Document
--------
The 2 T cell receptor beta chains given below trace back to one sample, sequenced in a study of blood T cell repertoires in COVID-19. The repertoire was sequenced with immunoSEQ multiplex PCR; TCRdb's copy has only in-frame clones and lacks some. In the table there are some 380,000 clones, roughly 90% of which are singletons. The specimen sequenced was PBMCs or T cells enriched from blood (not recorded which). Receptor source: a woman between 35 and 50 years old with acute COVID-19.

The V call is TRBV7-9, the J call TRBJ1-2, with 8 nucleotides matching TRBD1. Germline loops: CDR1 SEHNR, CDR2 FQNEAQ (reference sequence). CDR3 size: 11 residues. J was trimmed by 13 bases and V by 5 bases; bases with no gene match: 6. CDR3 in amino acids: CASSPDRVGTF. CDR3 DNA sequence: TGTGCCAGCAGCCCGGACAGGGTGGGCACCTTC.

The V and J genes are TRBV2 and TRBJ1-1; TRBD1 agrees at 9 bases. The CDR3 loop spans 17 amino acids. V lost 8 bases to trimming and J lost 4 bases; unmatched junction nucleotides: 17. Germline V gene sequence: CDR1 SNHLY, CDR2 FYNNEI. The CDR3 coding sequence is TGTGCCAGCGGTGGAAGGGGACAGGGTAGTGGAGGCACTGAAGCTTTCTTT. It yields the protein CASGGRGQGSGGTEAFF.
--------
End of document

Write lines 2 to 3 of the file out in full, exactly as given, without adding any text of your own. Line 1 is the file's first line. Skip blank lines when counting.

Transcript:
The V call is TRBV7-9, the J call TRBJ1-2, with 8 nucleotides matching TRBD1. Germline loops: CDR1 SEHNR, CDR2 FQNEAQ (reference sequence). CDR3 size: 11 residues. J was trimmed by 13 bases and V by 5 bases; bases with no gene match: 6. CDR3 in amino acids: CASSPDRVGTF. CDR3 DNA sequence: TGTGCCAGCAGCCCGGACAGGGTGGGCACCTTC.

The V and J genes are TRBV2 and TRBJ1-1; TRBD1 agrees at 9 bases. The CDR3 loop spans 17 amino acids. V lost 8 bases to trimming and J lost 4 bases; unmatched junction nucleotides: 17. Germline V gene sequence: CDR1 SNHLY, CDR2 FYNNEI. The CDR3 coding sequence is TGTGCCAGCGGTGGAAGGGGACAGGGTAGTGGAGGCACTGAAGCTTTCTTT. It yields the protein CASGGRGQGSGGTEAFF.